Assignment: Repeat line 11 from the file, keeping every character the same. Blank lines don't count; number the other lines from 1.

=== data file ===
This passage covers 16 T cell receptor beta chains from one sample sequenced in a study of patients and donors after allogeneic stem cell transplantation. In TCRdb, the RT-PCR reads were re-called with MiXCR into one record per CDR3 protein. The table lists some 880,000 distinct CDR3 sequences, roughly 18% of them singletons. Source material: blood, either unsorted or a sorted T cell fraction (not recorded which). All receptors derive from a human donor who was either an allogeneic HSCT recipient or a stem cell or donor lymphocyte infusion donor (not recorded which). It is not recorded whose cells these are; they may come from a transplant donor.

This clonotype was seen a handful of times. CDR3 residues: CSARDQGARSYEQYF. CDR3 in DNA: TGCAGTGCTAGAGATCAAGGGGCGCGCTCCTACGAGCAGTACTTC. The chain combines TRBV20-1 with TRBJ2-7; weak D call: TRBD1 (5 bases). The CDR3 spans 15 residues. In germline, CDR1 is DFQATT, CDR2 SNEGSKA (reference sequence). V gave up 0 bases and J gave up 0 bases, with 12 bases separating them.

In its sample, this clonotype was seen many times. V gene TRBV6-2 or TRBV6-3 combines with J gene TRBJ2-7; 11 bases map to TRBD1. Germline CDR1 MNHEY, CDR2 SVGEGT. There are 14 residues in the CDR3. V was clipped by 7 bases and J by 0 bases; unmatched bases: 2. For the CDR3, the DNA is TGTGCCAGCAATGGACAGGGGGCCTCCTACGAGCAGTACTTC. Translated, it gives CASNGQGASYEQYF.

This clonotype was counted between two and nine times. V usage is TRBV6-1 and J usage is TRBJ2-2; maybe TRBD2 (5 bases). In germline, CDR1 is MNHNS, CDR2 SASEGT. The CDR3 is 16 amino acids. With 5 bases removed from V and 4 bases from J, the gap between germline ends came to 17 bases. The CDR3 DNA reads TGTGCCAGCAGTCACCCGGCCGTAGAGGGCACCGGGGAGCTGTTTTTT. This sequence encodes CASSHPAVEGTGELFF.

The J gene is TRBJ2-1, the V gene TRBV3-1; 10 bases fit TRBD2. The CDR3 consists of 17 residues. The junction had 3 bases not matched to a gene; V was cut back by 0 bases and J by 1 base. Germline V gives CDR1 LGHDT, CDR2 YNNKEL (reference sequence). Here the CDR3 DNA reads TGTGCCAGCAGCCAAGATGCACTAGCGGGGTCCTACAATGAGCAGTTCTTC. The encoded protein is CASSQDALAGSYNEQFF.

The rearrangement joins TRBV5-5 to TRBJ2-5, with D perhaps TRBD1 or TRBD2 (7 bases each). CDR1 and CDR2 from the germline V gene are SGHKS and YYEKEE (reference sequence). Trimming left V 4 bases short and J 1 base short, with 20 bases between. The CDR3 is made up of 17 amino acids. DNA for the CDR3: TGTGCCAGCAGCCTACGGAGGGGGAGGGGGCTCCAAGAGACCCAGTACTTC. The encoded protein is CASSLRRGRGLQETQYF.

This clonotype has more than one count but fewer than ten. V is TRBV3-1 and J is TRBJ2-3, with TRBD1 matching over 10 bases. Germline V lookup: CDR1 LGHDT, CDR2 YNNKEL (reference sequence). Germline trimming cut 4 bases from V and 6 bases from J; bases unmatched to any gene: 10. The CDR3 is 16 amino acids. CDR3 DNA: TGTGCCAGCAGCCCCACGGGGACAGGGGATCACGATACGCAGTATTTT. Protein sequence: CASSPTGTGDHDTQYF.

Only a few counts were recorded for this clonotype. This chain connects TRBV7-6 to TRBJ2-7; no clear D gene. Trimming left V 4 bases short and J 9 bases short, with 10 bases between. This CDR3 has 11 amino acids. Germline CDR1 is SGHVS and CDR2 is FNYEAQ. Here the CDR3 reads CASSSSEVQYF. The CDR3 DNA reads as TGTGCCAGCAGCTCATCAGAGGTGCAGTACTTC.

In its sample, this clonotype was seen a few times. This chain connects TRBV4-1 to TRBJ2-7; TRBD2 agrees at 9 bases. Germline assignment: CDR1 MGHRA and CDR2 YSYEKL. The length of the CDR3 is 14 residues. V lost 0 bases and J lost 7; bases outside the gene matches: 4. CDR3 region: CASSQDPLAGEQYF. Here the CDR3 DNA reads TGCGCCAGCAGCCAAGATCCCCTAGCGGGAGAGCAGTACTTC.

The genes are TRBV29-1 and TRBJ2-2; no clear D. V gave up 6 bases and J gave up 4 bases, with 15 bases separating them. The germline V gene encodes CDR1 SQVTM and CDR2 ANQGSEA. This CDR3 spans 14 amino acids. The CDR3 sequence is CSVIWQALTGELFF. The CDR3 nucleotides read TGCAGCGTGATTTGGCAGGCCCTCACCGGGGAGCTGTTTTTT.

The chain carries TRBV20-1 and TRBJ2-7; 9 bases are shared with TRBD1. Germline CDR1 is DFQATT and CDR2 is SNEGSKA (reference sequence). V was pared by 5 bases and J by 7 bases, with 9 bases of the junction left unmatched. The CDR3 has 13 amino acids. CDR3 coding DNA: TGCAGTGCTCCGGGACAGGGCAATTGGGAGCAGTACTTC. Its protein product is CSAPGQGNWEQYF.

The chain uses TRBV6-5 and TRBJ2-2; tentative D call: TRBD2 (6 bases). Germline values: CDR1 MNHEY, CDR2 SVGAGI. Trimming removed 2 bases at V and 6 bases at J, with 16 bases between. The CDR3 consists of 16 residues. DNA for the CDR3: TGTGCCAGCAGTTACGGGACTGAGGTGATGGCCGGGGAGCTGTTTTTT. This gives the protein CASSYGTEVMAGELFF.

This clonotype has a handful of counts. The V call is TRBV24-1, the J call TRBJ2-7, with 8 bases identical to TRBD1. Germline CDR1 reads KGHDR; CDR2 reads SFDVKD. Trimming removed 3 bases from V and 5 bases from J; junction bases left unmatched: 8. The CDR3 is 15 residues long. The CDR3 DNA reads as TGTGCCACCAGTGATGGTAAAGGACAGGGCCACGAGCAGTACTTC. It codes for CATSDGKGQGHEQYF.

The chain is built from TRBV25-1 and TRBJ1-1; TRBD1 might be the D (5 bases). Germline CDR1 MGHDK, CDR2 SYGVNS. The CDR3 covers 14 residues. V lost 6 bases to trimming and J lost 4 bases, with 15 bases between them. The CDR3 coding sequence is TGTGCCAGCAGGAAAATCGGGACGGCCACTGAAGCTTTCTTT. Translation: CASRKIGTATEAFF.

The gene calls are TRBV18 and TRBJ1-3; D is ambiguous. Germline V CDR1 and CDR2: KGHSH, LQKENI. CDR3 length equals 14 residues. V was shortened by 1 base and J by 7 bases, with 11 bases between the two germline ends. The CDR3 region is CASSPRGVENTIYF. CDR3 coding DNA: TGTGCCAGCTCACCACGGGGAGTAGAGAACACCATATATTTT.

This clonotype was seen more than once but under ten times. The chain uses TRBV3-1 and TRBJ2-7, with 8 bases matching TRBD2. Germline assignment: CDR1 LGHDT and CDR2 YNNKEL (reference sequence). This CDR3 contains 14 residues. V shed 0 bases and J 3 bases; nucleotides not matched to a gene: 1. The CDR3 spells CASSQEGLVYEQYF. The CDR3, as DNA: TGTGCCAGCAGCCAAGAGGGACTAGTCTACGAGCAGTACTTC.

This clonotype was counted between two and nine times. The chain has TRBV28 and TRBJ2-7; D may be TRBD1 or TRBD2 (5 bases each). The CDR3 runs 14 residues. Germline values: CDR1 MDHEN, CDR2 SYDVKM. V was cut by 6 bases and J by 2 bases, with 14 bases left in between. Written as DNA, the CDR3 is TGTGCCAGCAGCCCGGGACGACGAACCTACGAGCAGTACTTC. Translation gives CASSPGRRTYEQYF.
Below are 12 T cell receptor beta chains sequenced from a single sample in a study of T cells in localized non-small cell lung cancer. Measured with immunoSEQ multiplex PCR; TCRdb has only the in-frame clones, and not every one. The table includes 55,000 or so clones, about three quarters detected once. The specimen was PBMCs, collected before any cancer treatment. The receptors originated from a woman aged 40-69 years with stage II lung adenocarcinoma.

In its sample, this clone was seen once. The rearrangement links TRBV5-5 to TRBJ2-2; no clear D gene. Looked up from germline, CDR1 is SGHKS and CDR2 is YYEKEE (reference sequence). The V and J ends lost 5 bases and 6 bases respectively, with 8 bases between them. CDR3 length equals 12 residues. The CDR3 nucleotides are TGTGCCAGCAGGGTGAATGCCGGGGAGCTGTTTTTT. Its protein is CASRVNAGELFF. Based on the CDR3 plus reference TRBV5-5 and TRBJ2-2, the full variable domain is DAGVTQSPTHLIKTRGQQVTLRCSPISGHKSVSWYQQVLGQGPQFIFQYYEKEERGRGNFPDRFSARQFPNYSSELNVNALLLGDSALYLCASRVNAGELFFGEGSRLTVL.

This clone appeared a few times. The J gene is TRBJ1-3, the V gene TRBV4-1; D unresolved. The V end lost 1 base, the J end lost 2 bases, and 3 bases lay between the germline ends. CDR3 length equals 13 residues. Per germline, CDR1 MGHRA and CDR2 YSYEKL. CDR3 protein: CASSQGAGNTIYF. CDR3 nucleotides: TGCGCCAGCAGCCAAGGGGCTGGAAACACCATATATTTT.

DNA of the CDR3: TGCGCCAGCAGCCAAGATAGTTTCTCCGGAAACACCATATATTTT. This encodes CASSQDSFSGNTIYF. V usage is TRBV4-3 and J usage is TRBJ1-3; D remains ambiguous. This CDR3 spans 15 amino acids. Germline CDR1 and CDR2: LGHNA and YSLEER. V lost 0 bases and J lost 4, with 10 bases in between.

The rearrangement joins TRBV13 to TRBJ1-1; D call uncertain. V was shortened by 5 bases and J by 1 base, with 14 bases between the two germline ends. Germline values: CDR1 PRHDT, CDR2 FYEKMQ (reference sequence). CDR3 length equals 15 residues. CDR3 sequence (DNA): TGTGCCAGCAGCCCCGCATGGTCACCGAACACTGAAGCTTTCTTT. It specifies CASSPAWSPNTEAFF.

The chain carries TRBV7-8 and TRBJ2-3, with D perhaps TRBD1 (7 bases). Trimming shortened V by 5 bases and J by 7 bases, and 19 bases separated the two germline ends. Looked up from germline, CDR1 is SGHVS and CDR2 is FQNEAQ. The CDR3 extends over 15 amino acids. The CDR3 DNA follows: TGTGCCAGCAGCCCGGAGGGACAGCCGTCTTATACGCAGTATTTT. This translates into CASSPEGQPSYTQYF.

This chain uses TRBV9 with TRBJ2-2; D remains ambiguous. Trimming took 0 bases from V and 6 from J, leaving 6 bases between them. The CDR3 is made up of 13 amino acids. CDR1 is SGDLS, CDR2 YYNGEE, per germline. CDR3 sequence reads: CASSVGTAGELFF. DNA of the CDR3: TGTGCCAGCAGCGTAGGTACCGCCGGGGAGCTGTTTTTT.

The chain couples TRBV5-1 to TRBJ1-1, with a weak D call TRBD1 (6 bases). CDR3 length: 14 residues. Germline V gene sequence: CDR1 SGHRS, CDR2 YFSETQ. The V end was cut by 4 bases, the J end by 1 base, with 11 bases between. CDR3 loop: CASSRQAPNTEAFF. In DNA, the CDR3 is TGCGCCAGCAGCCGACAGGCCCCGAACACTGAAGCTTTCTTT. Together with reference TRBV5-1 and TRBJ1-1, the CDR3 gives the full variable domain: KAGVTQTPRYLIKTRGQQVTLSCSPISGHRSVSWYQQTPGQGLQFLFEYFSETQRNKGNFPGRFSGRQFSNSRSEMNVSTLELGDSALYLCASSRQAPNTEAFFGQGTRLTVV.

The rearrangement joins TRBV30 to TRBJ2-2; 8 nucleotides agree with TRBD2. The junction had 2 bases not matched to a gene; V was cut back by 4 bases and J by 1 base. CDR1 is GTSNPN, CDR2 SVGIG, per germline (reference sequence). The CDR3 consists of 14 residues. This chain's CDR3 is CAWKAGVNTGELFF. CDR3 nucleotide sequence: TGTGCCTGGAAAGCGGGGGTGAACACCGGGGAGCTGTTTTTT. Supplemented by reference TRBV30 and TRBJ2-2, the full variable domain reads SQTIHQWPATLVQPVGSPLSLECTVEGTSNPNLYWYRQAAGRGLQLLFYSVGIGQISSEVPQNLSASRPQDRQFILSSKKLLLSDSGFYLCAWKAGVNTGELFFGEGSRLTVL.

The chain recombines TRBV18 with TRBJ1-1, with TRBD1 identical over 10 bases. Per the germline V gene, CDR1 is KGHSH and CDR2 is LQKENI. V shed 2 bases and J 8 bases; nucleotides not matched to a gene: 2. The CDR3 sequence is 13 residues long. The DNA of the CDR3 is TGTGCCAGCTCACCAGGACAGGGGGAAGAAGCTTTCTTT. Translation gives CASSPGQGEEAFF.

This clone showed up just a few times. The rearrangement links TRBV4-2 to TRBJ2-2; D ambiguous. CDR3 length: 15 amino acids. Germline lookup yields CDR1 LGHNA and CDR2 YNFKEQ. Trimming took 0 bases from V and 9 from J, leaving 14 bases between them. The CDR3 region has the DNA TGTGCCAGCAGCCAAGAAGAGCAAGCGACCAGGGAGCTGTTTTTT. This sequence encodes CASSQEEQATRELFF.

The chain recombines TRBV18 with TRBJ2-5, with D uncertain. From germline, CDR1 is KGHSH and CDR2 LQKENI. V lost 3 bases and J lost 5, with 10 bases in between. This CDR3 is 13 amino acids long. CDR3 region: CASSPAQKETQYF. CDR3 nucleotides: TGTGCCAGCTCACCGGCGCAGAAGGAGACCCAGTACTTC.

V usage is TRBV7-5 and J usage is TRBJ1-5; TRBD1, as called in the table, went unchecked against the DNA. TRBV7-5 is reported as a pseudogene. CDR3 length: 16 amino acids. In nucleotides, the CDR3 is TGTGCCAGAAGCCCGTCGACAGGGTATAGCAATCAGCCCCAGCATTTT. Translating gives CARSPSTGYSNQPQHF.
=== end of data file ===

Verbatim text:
The chain carries TRBV20-1 and TRBJ2-7; 9 bases are shared with TRBD1. Germline CDR1 is DFQATT and CDR2 is SNEGSKA (reference sequence). V was pared by 5 bases and J by 7 bases, with 9 bases of the junction left unmatched. The CDR3 has 13 amino acids. CDR3 coding DNA: TGCAGTGCTCCGGGACAGGGCAATTGGGAGCAGTACTTC. Its protein product is CSAPGQGNWEQYF.